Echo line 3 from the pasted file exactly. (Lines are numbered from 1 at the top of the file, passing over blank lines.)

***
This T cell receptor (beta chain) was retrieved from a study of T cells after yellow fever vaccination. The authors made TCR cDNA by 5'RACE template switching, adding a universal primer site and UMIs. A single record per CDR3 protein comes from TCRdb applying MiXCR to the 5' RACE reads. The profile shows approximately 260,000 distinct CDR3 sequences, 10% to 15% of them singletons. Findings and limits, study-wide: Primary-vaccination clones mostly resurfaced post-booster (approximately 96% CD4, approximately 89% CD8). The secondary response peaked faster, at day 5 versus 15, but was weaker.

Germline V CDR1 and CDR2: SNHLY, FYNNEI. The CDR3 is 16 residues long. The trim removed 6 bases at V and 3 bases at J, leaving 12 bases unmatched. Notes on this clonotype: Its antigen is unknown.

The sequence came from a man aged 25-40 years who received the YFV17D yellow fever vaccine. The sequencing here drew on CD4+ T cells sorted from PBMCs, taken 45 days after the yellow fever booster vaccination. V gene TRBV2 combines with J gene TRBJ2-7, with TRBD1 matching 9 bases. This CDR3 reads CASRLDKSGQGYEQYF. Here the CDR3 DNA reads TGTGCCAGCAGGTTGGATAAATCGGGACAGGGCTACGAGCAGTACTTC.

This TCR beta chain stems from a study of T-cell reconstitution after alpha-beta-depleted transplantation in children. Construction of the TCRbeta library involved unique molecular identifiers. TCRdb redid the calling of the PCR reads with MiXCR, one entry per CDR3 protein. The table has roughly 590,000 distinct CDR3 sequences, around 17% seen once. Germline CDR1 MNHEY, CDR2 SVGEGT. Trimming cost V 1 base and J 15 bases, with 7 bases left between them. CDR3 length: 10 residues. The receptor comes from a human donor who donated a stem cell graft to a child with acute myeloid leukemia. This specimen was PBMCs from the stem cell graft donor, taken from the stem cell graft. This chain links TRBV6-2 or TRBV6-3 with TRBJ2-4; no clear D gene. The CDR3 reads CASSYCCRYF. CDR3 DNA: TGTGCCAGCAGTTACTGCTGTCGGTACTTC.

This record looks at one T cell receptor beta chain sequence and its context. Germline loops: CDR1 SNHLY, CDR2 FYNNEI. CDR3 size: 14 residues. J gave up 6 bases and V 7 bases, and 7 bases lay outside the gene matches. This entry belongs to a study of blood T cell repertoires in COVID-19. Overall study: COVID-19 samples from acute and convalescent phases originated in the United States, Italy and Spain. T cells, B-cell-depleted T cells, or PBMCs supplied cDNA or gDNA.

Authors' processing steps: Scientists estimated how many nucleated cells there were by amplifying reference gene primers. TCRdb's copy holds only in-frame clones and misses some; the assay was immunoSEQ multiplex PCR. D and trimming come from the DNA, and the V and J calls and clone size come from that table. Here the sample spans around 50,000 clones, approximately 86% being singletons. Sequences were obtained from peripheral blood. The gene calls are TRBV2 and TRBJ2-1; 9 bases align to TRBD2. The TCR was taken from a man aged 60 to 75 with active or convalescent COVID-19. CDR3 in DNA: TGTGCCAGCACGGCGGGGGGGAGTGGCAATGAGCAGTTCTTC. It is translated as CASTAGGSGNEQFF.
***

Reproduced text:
The sequence came from a man aged 25-40 years who received the YFV17D yellow fever vaccine. The sequencing here drew on CD4+ T cells sorted from PBMCs, taken 45 days after the yellow fever booster vaccination. V gene TRBV2 combines with J gene TRBJ2-7, with TRBD1 matching 9 bases. This CDR3 reads CASRLDKSGQGYEQYF. Here the CDR3 DNA reads TGTGCCAGCAGGTTGGATAAATCGGGACAGGGCTACGAGCAGTACTTC.